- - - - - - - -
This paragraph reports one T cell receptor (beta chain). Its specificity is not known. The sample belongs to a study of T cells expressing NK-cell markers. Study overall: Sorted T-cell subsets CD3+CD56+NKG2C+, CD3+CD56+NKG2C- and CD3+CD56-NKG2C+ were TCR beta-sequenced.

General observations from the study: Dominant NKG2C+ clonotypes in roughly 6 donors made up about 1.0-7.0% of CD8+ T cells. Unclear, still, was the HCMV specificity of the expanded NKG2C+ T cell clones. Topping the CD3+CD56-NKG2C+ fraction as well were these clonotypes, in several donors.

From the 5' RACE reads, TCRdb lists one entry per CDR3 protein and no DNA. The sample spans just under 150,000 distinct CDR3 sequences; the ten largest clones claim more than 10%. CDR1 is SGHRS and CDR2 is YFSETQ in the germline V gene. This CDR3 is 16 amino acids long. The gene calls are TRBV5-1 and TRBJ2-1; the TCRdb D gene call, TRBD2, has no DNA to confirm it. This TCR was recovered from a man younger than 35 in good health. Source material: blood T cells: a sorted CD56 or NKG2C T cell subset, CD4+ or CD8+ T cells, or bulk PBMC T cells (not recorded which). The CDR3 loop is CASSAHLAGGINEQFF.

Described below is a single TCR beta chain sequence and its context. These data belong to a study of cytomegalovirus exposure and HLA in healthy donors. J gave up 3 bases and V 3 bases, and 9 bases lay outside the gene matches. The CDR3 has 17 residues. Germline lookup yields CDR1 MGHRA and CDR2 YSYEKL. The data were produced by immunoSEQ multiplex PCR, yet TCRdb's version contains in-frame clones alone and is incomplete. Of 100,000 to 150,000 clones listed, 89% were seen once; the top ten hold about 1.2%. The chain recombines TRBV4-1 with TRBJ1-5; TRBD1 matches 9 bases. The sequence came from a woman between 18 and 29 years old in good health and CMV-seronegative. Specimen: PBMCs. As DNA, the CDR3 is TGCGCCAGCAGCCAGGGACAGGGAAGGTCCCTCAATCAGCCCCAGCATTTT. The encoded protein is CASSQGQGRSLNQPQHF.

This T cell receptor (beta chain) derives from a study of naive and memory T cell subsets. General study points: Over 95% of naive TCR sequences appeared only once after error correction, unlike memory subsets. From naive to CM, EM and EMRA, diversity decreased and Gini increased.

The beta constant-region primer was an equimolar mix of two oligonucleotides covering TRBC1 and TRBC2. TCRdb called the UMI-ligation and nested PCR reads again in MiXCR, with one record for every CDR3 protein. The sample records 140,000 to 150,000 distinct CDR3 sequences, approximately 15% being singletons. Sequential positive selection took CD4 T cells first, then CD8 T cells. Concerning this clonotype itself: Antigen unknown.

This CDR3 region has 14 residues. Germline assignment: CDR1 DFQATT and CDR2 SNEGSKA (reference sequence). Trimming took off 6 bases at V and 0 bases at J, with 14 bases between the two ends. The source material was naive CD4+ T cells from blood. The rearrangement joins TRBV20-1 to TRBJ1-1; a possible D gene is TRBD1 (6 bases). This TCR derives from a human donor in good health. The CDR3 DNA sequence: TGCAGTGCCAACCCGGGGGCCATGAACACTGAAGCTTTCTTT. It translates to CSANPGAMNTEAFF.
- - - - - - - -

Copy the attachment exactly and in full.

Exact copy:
This paragraph reports one T cell receptor (beta chain). Its specificity is not known. The sample belongs to a study of T cells expressing NK-cell markers. Study overall: Sorted T-cell subsets CD3+CD56+NKG2C+, CD3+CD56+NKG2C- and CD3+CD56-NKG2C+ were TCR beta-sequenced.

General observations from the study: Dominant NKG2C+ clonotypes in roughly 6 donors made up about 1.0-7.0% of CD8+ T cells. Unclear, still, was the HCMV specificity of the expanded NKG2C+ T cell clones. Topping the CD3+CD56-NKG2C+ fraction as well were these clonotypes, in several donors.

From the 5' RACE reads, TCRdb lists one entry per CDR3 protein and no DNA. The sample spans just under 150,000 distinct CDR3 sequences; the ten largest clones claim more than 10%. CDR1 is SGHRS and CDR2 is YFSETQ in the germline V gene. This CDR3 is 16 amino acids long. The gene calls are TRBV5-1 and TRBJ2-1; the TCRdb D gene call, TRBD2, has no DNA to confirm it. This TCR was recovered from a man younger than 35 in good health. Source material: blood T cells: a sorted CD56 or NKG2C T cell subset, CD4+ or CD8+ T cells, or bulk PBMC T cells (not recorded which). The CDR3 loop is CASSAHLAGGINEQFF.

Described below is a single TCR beta chain sequence and its context. These data belong to a study of cytomegalovirus exposure and HLA in healthy donors. J gave up 3 bases and V 3 bases, and 9 bases lay outside the gene matches. The CDR3 has 17 residues. Germline lookup yields CDR1 MGHRA and CDR2 YSYEKL. The data were produced by immunoSEQ multiplex PCR, yet TCRdb's version contains in-frame clones alone and is incomplete. Of 100,000 to 150,000 clones listed, 89% were seen once; the top ten hold about 1.2%. The chain recombines TRBV4-1 with TRBJ1-5; TRBD1 matches 9 bases. The sequence came from a woman between 18 and 29 years old in good health and CMV-seronegative. Specimen: PBMCs. As DNA, the CDR3 is TGCGCCAGCAGCCAGGGACAGGGAAGGTCCCTCAATCAGCCCCAGCATTTT. The encoded protein is CASSQGQGRSLNQPQHF.

This T cell receptor (beta chain) derives from a study of naive and memory T cell subsets. General study points: Over 95% of naive TCR sequences appeared only once after error correction, unlike memory subsets. From naive to CM, EM and EMRA, diversity decreased and Gini increased.

The beta constant-region primer was an equimolar mix of two oligonucleotides covering TRBC1 and TRBC2. TCRdb called the UMI-ligation and nested PCR reads again in MiXCR, with one record for every CDR3 protein. The sample records 140,000 to 150,000 distinct CDR3 sequences, approximately 15% being singletons. Sequential positive selection took CD4 T cells first, then CD8 T cells. Concerning this clonotype itself: Antigen unknown.

This CDR3 region has 14 residues. Germline assignment: CDR1 DFQATT and CDR2 SNEGSKA (reference sequence). Trimming took off 6 bases at V and 0 bases at J, with 14 bases between the two ends. The source material was naive CD4+ T cells from blood. The rearrangement joins TRBV20-1 to TRBJ1-1; a possible D gene is TRBD1 (6 bases). This TCR derives from a human donor in good health. The CDR3 DNA sequence: TGCAGTGCCAACCCGGGGGCCATGAACACTGAAGCTTTCTTT. It translates to CSANPGAMNTEAFF.